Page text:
October 1, 2012
FFR writer Bruce Sandison has written for years on the issues surrounding salmon farming, but mostly at a time when genetic research was in its infancy. Now, Scottish scientists are on the verge of creating a “disease-free” super salmon that could revolutionise the fish-farming industry across the world.
The motivation for this development: “Farmed salmon are susceptible to infestations of parasitic sea lice that cause considerable stress to fish and major economic losses to the industry.”
The not insignificant side effect of salmon farming is the devastation it brings upon wild salmon and sea trout stocks. In part this is brought about where pollutants and pathogens are launched wholesale into the natural ecosystems by intensive aquaculture practice.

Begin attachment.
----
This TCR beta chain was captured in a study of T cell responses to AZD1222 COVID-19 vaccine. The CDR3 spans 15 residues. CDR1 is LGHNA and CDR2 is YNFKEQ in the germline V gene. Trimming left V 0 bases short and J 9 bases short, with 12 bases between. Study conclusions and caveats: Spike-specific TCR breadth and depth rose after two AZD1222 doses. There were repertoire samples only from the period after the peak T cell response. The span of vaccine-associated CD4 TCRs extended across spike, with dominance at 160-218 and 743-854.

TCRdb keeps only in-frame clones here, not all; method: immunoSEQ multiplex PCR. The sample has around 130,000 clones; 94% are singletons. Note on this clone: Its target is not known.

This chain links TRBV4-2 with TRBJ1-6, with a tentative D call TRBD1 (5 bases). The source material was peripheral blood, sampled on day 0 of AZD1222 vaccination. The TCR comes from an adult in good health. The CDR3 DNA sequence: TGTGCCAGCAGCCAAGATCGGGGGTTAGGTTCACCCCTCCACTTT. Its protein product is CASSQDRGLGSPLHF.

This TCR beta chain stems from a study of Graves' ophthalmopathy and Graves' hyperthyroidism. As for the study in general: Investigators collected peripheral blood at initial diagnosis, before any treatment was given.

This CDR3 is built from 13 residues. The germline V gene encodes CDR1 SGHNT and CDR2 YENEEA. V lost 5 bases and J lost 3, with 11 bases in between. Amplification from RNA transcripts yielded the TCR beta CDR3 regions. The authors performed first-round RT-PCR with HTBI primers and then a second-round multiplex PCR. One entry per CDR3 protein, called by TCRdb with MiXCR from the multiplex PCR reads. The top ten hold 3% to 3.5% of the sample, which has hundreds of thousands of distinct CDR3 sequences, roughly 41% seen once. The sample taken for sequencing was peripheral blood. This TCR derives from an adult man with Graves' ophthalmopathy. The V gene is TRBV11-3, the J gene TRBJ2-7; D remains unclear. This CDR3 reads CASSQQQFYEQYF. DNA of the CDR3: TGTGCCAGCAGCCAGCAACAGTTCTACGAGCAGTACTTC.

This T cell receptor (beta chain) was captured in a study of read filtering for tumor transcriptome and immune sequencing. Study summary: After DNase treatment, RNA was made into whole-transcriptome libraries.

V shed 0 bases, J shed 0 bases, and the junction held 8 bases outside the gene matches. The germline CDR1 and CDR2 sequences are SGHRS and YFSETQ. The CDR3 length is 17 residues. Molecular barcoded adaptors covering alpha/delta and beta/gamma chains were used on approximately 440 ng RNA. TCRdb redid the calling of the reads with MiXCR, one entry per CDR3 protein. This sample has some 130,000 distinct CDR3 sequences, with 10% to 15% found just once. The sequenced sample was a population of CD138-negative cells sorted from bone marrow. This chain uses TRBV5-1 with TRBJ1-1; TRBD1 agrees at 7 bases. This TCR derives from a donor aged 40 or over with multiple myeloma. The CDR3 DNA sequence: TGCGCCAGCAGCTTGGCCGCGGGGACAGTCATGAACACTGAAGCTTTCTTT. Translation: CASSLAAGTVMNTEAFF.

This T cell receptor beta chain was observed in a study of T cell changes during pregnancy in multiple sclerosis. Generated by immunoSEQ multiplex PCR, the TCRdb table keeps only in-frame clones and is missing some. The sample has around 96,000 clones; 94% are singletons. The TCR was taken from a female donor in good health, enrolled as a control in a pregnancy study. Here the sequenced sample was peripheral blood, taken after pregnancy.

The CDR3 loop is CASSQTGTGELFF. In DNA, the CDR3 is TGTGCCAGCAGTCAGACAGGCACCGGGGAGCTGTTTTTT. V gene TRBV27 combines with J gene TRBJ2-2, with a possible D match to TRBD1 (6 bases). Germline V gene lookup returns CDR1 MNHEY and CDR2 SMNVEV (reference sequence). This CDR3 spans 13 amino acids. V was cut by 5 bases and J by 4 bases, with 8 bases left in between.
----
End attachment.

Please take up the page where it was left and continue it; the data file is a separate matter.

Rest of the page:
The argument for the proposed genetic development of farmed salmon stocks: “Fish that could tolerate sea lice infestation – it is known that resistance is inherited – would be a major benefit to an industry that is forced to spend huge sums every year on chemical treatments.”
Note, this new approach doesn’t necessarily reduce the levels of infestation, it only reduces the amount of chemicals used in production. While the reduction in the application of chemicals is to be applauded the immanent move may serve only to mask the issue of parasite and disease infestation, perhaps making the plight of wild fish even worse.
Plenty including myself, would say just stop the intensive farming and the problem of disease is effectively solved. Restore the natural balance. Change the method of farming.
But the equation isn’t that simple is it?
But surely it is. Isn’t it…?